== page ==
Zoon’s balanitis or plasmacytic balanitis was described by the homonymous Dutch professor in 1952.
Intensely erythematous or brownish lesions are observed on the glans (balanus) and body (shaft) of the penis during an erection or inside of the foreskin.
- It is believed to be a skin reaction to external factors, such as chronic irritation from small amounts of urine, anatomic blocking, as well as sensitivity of the epithelium, and a way for the skin to react and defend itself against dermatitises and mycoses.
- It is neither a sexually transmitted nor a hereditary disease.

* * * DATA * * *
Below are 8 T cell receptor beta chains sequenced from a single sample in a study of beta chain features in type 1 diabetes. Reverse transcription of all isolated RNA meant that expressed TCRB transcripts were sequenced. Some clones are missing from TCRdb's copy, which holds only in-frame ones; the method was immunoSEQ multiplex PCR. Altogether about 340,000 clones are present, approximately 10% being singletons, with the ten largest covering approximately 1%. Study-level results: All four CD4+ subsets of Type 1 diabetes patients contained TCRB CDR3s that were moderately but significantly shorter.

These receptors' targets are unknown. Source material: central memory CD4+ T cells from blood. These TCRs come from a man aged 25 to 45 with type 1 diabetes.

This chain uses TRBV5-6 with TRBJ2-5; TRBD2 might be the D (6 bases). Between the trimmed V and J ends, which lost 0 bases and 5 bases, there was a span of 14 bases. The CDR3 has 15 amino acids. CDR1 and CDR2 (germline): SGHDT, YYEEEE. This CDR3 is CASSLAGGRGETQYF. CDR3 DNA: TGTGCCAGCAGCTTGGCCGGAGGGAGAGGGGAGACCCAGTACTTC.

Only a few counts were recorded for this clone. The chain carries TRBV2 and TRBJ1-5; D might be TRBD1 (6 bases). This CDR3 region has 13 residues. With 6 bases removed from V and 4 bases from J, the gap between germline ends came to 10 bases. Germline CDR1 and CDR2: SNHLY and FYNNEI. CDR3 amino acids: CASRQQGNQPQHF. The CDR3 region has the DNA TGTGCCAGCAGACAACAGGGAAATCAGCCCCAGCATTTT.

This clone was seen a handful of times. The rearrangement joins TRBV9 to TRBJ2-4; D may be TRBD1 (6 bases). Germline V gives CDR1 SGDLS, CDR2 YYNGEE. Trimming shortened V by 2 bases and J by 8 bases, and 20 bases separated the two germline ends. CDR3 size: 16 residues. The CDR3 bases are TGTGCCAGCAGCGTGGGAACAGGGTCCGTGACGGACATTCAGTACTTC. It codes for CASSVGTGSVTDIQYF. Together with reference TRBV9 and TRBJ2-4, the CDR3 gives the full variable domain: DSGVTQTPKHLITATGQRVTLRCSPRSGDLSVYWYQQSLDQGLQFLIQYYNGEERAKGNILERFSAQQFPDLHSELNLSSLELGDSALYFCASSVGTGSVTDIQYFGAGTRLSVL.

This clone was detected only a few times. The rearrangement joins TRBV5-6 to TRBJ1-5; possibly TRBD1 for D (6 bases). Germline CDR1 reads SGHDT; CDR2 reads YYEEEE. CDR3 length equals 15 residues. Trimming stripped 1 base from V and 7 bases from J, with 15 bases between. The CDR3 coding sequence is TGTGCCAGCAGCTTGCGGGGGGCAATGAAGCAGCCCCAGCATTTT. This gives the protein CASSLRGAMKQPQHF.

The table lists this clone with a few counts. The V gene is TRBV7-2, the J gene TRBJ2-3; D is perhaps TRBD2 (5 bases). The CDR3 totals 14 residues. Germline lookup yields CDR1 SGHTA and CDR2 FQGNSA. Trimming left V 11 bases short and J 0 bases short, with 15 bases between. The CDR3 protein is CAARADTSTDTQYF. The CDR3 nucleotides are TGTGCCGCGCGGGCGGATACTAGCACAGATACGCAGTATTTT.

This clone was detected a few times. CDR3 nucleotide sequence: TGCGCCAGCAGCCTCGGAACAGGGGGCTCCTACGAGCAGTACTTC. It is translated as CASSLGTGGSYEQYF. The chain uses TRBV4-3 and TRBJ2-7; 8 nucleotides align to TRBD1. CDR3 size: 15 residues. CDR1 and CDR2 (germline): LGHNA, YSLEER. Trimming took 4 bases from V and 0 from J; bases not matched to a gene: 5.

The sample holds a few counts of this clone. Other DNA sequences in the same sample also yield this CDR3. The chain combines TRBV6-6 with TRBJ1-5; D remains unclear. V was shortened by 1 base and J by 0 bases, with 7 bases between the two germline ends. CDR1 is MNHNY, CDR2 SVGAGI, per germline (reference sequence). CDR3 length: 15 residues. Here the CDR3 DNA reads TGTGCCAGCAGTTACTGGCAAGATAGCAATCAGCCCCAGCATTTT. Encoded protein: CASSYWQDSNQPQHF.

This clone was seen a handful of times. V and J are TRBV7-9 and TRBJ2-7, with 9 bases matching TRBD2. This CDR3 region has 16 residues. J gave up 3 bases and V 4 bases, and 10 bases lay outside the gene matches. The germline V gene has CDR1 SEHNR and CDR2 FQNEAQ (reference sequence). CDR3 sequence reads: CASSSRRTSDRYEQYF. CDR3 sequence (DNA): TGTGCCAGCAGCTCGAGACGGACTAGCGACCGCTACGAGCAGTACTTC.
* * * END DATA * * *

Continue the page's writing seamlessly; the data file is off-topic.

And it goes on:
- It can coexist with Atrophic Penile Lichen Sclerosus
- It tends to relapse, although it does not give any symptoms.
- The treatment option is to apply topical steroids, as well as topical calcineurin inhibitors, combined with a regenerative-blocking cream, cleanser without soaps & changes in the patient’s hygiene, with the necessary medical guidance, at least until the patient learns how to deal with relapses.